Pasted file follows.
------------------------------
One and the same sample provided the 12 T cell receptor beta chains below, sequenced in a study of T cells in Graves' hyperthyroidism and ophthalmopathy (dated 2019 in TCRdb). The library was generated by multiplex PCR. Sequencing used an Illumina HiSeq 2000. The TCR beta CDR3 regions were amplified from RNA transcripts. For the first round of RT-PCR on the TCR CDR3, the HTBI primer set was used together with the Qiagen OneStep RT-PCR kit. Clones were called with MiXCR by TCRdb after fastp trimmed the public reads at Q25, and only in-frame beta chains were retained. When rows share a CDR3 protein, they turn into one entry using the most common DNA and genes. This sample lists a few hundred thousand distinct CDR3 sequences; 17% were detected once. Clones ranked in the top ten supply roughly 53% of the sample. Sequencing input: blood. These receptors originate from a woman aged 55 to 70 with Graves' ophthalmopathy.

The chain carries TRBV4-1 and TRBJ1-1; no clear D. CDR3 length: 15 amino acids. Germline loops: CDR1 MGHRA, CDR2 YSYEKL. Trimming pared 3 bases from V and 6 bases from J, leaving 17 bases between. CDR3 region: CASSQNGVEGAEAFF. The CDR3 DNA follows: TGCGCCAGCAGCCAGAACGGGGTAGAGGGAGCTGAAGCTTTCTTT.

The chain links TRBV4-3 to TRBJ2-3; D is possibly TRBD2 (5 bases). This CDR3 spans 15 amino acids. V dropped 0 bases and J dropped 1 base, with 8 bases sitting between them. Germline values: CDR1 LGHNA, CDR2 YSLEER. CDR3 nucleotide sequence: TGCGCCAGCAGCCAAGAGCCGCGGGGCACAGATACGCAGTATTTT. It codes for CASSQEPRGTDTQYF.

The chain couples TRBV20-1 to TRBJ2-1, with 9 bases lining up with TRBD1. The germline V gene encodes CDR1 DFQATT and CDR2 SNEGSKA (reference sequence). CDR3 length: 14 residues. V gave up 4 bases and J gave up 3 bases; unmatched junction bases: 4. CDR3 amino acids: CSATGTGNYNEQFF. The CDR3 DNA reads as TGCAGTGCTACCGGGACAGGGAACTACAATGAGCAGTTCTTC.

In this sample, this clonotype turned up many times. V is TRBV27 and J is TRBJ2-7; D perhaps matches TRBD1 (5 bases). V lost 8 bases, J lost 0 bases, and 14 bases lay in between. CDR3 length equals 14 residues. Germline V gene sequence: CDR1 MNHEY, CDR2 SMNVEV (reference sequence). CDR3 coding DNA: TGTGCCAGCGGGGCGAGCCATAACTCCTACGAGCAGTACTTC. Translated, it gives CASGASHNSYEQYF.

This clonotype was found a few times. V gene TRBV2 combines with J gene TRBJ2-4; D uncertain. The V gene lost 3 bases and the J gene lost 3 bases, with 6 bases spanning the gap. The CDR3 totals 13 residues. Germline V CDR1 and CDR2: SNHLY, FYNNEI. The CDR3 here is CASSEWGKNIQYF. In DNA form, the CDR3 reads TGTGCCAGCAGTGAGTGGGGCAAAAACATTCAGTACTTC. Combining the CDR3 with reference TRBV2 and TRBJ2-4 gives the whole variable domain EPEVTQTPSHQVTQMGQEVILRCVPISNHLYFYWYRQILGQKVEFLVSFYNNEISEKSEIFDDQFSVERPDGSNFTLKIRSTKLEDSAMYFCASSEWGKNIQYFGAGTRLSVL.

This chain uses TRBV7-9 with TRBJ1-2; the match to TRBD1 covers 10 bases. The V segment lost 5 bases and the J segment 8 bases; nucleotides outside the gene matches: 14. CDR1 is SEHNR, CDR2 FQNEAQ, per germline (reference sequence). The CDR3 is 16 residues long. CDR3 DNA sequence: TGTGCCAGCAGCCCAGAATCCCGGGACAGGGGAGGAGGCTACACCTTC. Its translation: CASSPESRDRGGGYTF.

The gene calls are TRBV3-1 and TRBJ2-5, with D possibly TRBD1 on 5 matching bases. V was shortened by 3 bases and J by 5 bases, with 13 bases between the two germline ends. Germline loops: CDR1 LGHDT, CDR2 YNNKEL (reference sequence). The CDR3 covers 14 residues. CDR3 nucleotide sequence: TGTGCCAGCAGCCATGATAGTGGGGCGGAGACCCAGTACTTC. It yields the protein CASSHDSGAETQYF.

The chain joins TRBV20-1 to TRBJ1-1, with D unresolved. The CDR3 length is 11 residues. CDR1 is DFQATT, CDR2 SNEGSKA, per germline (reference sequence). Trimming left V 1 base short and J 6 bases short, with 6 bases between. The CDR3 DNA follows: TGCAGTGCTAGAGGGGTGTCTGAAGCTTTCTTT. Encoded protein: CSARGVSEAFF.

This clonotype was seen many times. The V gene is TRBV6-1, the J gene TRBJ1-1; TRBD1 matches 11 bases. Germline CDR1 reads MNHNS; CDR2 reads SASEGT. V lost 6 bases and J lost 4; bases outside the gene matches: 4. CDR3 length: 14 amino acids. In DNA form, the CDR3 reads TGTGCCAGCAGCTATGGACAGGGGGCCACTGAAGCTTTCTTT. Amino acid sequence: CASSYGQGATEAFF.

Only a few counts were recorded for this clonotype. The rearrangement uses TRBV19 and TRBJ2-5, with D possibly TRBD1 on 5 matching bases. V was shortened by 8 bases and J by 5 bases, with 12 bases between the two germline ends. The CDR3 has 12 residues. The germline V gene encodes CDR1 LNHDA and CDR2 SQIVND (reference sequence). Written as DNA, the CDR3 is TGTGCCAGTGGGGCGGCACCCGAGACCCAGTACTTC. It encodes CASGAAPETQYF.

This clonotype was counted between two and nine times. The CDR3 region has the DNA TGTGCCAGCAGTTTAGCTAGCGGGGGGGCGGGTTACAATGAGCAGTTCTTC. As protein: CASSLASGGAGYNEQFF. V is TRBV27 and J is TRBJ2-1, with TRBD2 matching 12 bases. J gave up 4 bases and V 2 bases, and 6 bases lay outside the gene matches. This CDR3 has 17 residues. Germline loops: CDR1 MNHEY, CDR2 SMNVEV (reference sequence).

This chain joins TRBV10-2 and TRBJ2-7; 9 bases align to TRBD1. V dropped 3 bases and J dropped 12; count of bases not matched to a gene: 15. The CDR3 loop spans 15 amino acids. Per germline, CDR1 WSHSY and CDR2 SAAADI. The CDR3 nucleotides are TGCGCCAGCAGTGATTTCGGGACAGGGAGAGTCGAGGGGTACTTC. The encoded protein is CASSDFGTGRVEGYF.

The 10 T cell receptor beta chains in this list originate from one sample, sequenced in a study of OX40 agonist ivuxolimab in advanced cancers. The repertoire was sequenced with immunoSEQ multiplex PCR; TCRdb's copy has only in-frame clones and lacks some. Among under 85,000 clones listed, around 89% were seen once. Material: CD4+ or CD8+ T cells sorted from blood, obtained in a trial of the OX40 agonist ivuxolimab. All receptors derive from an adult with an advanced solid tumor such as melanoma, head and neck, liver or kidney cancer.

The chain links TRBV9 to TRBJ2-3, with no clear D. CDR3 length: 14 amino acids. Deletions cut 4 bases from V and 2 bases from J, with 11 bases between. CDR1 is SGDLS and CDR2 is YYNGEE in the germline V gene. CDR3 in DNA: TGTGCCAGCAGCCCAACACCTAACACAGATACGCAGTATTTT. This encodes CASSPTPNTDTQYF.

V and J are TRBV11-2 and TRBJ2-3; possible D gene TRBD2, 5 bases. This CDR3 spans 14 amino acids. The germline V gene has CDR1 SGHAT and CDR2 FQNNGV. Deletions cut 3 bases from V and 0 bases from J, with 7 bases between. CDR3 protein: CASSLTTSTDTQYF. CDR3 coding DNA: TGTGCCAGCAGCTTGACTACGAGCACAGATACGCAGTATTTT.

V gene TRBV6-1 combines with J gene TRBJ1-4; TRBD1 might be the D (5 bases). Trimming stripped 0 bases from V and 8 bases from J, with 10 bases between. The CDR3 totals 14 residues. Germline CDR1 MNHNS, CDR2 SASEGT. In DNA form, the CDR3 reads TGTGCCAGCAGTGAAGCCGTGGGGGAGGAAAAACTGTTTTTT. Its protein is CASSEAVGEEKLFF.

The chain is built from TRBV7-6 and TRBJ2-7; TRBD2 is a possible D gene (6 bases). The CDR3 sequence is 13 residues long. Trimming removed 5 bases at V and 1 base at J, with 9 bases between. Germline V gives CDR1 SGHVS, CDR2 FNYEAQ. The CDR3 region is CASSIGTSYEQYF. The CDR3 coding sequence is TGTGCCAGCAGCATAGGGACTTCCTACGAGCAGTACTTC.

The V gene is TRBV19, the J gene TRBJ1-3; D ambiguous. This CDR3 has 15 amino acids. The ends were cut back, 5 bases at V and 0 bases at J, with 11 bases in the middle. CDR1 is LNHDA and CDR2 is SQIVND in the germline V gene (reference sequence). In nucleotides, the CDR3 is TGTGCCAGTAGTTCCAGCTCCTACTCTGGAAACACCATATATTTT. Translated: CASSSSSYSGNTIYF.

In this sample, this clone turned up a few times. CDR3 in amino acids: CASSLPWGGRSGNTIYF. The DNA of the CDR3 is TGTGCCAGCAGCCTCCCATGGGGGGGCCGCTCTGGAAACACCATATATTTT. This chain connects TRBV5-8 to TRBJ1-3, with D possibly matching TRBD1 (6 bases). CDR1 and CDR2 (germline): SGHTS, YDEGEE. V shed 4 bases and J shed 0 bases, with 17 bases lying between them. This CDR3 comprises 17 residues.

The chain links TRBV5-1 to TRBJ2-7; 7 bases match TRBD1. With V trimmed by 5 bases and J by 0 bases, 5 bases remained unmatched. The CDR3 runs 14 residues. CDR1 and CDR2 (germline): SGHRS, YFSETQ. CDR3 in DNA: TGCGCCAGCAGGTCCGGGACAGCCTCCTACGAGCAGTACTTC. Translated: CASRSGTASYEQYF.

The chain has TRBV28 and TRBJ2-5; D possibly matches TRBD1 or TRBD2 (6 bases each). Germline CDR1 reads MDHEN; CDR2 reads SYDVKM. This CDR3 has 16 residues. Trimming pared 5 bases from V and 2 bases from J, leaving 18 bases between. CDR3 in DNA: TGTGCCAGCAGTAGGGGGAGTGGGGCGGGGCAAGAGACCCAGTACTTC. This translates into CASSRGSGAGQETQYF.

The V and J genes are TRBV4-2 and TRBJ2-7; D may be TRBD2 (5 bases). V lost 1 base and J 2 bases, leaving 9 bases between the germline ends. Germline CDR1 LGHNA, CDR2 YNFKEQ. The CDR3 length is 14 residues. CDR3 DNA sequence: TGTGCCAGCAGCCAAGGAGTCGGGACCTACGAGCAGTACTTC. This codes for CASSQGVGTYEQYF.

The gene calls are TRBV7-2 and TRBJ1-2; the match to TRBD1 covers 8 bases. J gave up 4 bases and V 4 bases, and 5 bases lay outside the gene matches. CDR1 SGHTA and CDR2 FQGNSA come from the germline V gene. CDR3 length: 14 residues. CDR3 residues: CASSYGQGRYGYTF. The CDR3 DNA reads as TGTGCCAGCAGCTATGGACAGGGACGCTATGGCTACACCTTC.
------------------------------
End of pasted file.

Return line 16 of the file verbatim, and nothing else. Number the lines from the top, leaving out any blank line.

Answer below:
V and J are TRBV11-2 and TRBJ2-3; possible D gene TRBD2, 5 bases. This CDR3 spans 14 amino acids. The germline V gene has CDR1 SGHAT and CDR2 FQNNGV. Deletions cut 3 bases from V and 0 bases from J, with 7 bases between. CDR3 protein: CASSLTTSTDTQYF. CDR3 coding DNA: TGTGCCAGCAGCTTGACTACGAGCACAGATACGCAGTATTTT.